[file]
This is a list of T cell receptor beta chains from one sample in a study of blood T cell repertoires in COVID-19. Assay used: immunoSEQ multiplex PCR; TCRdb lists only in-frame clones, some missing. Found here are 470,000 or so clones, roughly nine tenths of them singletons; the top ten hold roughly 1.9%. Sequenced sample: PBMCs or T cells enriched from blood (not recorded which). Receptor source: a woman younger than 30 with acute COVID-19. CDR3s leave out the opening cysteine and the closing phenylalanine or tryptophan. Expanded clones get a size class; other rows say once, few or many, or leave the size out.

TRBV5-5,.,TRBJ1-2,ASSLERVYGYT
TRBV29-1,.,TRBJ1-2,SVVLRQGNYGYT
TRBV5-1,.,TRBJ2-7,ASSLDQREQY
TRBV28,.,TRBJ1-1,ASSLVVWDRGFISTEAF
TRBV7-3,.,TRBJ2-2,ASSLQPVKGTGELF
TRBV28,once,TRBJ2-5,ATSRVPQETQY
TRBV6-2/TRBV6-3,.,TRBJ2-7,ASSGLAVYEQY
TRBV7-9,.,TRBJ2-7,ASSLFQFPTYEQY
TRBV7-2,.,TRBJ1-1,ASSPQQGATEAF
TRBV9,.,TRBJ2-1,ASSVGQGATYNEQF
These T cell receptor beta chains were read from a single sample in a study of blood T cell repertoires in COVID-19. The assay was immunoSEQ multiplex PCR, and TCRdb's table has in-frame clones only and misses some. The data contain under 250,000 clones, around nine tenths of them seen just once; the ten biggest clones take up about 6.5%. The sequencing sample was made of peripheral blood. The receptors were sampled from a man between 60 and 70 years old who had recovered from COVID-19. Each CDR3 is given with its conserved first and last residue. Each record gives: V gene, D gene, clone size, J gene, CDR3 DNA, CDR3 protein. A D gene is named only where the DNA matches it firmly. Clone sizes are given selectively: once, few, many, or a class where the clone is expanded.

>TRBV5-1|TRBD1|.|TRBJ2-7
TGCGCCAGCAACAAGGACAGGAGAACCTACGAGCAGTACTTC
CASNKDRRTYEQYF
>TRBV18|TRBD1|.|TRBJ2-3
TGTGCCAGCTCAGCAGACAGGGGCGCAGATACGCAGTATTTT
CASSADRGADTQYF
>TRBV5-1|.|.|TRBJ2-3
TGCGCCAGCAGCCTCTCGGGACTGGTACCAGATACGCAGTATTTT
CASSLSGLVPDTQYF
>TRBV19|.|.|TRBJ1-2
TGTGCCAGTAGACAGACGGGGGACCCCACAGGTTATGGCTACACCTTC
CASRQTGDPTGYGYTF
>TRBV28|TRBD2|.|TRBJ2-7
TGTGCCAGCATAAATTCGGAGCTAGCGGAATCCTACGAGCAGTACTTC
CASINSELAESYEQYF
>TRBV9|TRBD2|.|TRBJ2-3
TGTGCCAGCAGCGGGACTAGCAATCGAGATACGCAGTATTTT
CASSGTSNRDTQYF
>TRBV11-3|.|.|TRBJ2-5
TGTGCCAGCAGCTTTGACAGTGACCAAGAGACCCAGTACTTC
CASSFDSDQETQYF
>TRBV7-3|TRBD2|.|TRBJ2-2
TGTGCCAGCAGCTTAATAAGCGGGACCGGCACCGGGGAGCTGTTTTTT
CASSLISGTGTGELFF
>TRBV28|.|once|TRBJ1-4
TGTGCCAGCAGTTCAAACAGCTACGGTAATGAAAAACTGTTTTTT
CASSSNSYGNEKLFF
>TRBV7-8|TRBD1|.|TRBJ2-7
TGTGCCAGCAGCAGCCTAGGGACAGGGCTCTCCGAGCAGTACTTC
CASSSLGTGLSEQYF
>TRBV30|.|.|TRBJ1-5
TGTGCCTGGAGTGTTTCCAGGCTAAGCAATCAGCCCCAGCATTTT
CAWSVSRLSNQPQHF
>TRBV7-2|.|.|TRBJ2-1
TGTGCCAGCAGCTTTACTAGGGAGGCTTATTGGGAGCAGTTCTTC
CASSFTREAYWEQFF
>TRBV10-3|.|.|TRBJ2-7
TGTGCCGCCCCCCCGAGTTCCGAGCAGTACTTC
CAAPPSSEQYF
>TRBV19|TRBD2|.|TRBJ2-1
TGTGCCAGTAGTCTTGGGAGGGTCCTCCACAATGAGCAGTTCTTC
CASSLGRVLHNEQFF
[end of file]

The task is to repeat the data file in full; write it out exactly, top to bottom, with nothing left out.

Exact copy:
This is a list of T cell receptor beta chains from one sample in a study of blood T cell repertoires in COVID-19. Assay used: immunoSEQ multiplex PCR; TCRdb lists only in-frame clones, some missing. Found here are 470,000 or so clones, roughly nine tenths of them singletons; the top ten hold roughly 1.9%. Sequenced sample: PBMCs or T cells enriched from blood (not recorded which). Receptor source: a woman younger than 30 with acute COVID-19. CDR3s leave out the opening cysteine and the closing phenylalanine or tryptophan. Expanded clones get a size class; other rows say once, few or many, or leave the size out.

TRBV5-5,.,TRBJ1-2,ASSLERVYGYT
TRBV29-1,.,TRBJ1-2,SVVLRQGNYGYT
TRBV5-1,.,TRBJ2-7,ASSLDQREQY
TRBV28,.,TRBJ1-1,ASSLVVWDRGFISTEAF
TRBV7-3,.,TRBJ2-2,ASSLQPVKGTGELF
TRBV28,once,TRBJ2-5,ATSRVPQETQY
TRBV6-2/TRBV6-3,.,TRBJ2-7,ASSGLAVYEQY
TRBV7-9,.,TRBJ2-7,ASSLFQFPTYEQY
TRBV7-2,.,TRBJ1-1,ASSPQQGATEAF
TRBV9,.,TRBJ2-1,ASSVGQGATYNEQF
These T cell receptor beta chains were read from a single sample in a study of blood T cell repertoires in COVID-19. The assay was immunoSEQ multiplex PCR, and TCRdb's table has in-frame clones only and misses some. The data contain under 250,000 clones, around nine tenths of them seen just once; the ten biggest clones take up about 6.5%. The sequencing sample was made of peripheral blood. The receptors were sampled from a man between 60 and 70 years old who had recovered from COVID-19. Each CDR3 is given with its conserved first and last residue. Each record gives: V gene, D gene, clone size, J gene, CDR3 DNA, CDR3 protein. A D gene is named only where the DNA matches it firmly. Clone sizes are given selectively: once, few, many, or a class where the clone is expanded.

>TRBV5-1|TRBD1|.|TRBJ2-7
TGCGCCAGCAACAAGGACAGGAGAACCTACGAGCAGTACTTC
CASNKDRRTYEQYF
>TRBV18|TRBD1|.|TRBJ2-3
TGTGCCAGCTCAGCAGACAGGGGCGCAGATACGCAGTATTTT
CASSADRGADTQYF
>TRBV5-1|.|.|TRBJ2-3
TGCGCCAGCAGCCTCTCGGGACTGGTACCAGATACGCAGTATTTT
CASSLSGLVPDTQYF
>TRBV19|.|.|TRBJ1-2
TGTGCCAGTAGACAGACGGGGGACCCCACAGGTTATGGCTACACCTTC
CASRQTGDPTGYGYTF
>TRBV28|TRBD2|.|TRBJ2-7
TGTGCCAGCATAAATTCGGAGCTAGCGGAATCCTACGAGCAGTACTTC
CASINSELAESYEQYF
>TRBV9|TRBD2|.|TRBJ2-3
TGTGCCAGCAGCGGGACTAGCAATCGAGATACGCAGTATTTT
CASSGTSNRDTQYF
>TRBV11-3|.|.|TRBJ2-5
TGTGCCAGCAGCTTTGACAGTGACCAAGAGACCCAGTACTTC
CASSFDSDQETQYF
>TRBV7-3|TRBD2|.|TRBJ2-2
TGTGCCAGCAGCTTAATAAGCGGGACCGGCACCGGGGAGCTGTTTTTT
CASSLISGTGTGELFF
>TRBV28|.|once|TRBJ1-4
TGTGCCAGCAGTTCAAACAGCTACGGTAATGAAAAACTGTTTTTT
CASSSNSYGNEKLFF
>TRBV7-8|TRBD1|.|TRBJ2-7
TGTGCCAGCAGCAGCCTAGGGACAGGGCTCTCCGAGCAGTACTTC
CASSSLGTGLSEQYF
>TRBV30|.|.|TRBJ1-5
TGTGCCTGGAGTGTTTCCAGGCTAAGCAATCAGCCCCAGCATTTT
CAWSVSRLSNQPQHF
>TRBV7-2|.|.|TRBJ2-1
TGTGCCAGCAGCTTTACTAGGGAGGCTTATTGGGAGCAGTTCTTC
CASSFTREAYWEQFF
>TRBV10-3|.|.|TRBJ2-7
TGTGCCGCCCCCCCGAGTTCCGAGCAGTACTTC
CAAPPSSEQYF
>TRBV19|TRBD2|.|TRBJ2-1
TGTGCCAGTAGTCTTGGGAGGGTCCTCCACAATGAGCAGTTCTTC
CASSLGRVLHNEQFF